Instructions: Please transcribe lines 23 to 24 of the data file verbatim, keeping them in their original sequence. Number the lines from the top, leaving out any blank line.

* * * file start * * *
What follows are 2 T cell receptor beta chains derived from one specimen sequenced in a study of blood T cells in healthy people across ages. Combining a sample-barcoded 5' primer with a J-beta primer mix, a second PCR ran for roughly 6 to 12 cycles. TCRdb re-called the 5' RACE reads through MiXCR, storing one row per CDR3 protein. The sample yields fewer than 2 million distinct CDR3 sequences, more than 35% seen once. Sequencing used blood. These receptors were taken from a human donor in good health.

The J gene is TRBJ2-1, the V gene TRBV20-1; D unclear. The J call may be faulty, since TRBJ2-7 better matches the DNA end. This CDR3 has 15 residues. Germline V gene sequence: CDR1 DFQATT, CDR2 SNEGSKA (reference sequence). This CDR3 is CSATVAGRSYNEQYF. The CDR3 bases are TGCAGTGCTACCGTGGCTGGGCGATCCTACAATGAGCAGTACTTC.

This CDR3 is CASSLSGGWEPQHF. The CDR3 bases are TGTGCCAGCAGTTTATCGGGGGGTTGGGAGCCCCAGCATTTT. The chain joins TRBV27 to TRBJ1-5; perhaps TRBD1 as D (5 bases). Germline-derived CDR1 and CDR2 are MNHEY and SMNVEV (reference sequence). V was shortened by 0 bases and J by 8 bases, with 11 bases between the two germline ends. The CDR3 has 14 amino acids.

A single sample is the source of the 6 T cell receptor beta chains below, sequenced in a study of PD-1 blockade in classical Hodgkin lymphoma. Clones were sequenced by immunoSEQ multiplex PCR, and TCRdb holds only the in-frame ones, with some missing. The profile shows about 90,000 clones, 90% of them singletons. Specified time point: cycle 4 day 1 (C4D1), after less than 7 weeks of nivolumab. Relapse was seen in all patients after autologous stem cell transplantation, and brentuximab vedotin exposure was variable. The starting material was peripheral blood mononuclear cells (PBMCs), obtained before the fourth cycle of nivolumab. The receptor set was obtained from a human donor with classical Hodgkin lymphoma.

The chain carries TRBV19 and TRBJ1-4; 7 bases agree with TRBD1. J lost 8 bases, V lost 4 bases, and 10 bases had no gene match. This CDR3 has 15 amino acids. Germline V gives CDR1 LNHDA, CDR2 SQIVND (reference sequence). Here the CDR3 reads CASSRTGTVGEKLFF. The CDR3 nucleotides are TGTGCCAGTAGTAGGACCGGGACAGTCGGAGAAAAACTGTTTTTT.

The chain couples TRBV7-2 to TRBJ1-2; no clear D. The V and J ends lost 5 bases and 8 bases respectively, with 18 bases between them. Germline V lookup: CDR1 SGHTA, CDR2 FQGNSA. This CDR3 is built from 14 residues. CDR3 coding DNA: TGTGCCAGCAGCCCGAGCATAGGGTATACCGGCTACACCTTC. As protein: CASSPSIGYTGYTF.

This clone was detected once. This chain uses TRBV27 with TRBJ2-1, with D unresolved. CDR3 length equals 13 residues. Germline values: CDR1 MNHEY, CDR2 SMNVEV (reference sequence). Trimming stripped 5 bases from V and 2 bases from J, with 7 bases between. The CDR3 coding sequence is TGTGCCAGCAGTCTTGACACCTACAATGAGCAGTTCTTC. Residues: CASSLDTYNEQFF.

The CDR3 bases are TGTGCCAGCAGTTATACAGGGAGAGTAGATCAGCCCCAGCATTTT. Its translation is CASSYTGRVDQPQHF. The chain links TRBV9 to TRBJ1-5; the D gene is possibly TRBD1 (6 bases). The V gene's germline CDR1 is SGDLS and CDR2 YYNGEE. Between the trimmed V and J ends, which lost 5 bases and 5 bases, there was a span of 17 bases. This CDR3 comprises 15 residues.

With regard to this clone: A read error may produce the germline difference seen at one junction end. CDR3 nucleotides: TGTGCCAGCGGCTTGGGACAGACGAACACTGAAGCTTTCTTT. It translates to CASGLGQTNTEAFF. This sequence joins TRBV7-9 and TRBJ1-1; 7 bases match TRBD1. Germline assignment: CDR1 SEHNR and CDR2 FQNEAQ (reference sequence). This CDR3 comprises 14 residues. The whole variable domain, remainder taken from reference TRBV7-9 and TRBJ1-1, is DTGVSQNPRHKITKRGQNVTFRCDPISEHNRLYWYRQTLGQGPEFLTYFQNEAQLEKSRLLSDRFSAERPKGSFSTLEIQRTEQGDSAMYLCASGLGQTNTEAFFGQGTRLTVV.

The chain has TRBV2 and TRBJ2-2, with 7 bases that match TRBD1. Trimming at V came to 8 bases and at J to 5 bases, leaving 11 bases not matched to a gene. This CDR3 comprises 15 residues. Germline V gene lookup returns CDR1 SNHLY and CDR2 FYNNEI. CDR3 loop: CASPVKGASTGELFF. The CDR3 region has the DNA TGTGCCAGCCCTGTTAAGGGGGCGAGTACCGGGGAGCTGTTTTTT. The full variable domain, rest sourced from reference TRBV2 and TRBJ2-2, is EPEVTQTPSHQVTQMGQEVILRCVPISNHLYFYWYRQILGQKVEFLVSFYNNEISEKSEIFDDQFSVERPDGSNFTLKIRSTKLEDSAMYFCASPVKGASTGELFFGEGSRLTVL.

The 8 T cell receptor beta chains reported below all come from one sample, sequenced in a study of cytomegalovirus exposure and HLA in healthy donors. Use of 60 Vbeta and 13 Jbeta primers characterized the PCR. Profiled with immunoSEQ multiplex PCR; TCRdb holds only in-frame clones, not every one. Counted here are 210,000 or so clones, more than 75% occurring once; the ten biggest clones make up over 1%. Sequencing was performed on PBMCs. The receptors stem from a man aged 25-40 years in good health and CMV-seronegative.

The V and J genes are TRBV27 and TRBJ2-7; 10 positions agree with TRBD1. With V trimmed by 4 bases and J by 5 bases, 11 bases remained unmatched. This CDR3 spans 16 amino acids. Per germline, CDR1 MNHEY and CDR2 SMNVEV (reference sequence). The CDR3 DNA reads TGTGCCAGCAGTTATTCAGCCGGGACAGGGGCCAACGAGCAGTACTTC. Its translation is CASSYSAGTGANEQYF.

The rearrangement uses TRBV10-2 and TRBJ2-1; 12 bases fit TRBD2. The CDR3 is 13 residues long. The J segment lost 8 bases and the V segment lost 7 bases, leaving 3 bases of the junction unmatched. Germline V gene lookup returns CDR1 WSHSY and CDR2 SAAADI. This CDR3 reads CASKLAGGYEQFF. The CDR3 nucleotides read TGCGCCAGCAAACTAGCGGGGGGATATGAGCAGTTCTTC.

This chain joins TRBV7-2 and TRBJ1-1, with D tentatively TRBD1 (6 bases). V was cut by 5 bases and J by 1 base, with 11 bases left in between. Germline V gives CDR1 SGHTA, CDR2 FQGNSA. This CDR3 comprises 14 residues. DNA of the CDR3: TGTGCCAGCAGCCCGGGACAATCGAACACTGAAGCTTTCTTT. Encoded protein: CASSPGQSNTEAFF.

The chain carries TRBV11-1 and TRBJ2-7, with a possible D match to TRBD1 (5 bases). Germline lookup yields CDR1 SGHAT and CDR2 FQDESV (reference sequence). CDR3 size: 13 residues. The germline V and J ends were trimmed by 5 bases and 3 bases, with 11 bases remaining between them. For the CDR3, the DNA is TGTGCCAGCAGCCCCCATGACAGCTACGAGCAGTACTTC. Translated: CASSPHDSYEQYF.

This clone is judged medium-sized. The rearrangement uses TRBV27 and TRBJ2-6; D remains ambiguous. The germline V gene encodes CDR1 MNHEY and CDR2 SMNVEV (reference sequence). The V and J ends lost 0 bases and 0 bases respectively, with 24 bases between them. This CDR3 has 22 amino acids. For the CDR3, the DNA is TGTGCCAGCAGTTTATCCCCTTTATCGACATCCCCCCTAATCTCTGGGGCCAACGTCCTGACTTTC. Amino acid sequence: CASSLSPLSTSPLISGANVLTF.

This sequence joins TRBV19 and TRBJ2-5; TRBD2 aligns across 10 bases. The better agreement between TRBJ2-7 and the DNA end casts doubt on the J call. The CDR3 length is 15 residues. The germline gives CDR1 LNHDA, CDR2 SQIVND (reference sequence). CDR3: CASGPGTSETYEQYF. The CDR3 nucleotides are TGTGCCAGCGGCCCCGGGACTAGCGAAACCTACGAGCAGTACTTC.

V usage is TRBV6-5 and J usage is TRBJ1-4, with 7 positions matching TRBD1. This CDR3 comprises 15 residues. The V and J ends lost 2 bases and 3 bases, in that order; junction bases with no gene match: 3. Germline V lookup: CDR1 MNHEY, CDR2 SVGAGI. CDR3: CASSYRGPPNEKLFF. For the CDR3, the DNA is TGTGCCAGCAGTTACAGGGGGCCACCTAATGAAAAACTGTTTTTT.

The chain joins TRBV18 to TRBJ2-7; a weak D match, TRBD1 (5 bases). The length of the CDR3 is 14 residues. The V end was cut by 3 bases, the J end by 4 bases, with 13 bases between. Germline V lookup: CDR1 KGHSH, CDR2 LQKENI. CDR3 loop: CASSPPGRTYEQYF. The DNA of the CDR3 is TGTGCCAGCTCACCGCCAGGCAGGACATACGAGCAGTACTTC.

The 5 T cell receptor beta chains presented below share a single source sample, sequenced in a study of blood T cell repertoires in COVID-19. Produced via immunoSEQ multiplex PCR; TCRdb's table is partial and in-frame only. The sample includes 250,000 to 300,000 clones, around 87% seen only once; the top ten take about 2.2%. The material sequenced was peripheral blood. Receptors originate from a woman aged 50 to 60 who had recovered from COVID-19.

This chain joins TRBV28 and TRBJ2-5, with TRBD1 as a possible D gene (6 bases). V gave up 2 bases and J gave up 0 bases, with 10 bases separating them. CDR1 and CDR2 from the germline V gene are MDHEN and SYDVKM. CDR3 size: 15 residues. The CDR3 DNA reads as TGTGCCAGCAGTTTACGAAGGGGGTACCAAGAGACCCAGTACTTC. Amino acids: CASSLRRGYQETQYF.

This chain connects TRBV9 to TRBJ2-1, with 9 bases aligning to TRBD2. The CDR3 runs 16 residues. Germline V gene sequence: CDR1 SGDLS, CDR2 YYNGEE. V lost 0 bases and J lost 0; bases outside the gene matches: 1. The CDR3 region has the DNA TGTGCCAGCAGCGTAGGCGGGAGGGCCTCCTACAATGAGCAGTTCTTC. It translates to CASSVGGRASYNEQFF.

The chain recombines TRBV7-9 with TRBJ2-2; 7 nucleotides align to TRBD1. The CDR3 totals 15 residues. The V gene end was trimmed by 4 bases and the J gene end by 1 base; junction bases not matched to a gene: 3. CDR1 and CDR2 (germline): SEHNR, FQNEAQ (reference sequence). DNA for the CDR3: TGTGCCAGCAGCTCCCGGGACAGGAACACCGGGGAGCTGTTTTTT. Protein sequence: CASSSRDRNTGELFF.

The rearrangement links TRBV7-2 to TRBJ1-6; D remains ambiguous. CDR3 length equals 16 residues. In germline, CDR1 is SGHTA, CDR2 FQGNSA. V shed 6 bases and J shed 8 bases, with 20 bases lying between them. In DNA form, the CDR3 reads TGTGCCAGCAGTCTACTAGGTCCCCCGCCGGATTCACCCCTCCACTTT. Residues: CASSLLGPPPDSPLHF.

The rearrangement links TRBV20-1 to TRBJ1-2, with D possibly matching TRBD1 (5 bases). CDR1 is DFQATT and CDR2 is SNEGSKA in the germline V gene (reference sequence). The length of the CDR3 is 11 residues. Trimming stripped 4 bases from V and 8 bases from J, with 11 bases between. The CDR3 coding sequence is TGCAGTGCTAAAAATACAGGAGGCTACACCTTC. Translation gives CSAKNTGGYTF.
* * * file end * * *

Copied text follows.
The chain recombines TRBV7-9 with TRBJ2-2; 7 nucleotides align to TRBD1. The CDR3 totals 15 residues. The V gene end was trimmed by 4 bases and the J gene end by 1 base; junction bases not matched to a gene: 3. CDR1 and CDR2 (germline): SEHNR, FQNEAQ (reference sequence). DNA for the CDR3: TGTGCCAGCAGCTCCCGGGACAGGAACACCGGGGAGCTGTTTTTT. Protein sequence: CASSSRDRNTGELFF.

The rearrangement links TRBV7-2 to TRBJ1-6; D remains ambiguous. CDR3 length equals 16 residues. In germline, CDR1 is SGHTA, CDR2 FQGNSA. V shed 6 bases and J shed 8 bases, with 20 bases lying between them. In DNA form, the CDR3 reads TGTGCCAGCAGTCTACTAGGTCCCCCGCCGGATTCACCCCTCCACTTT. Residues: CASSLLGPPPDSPLHF.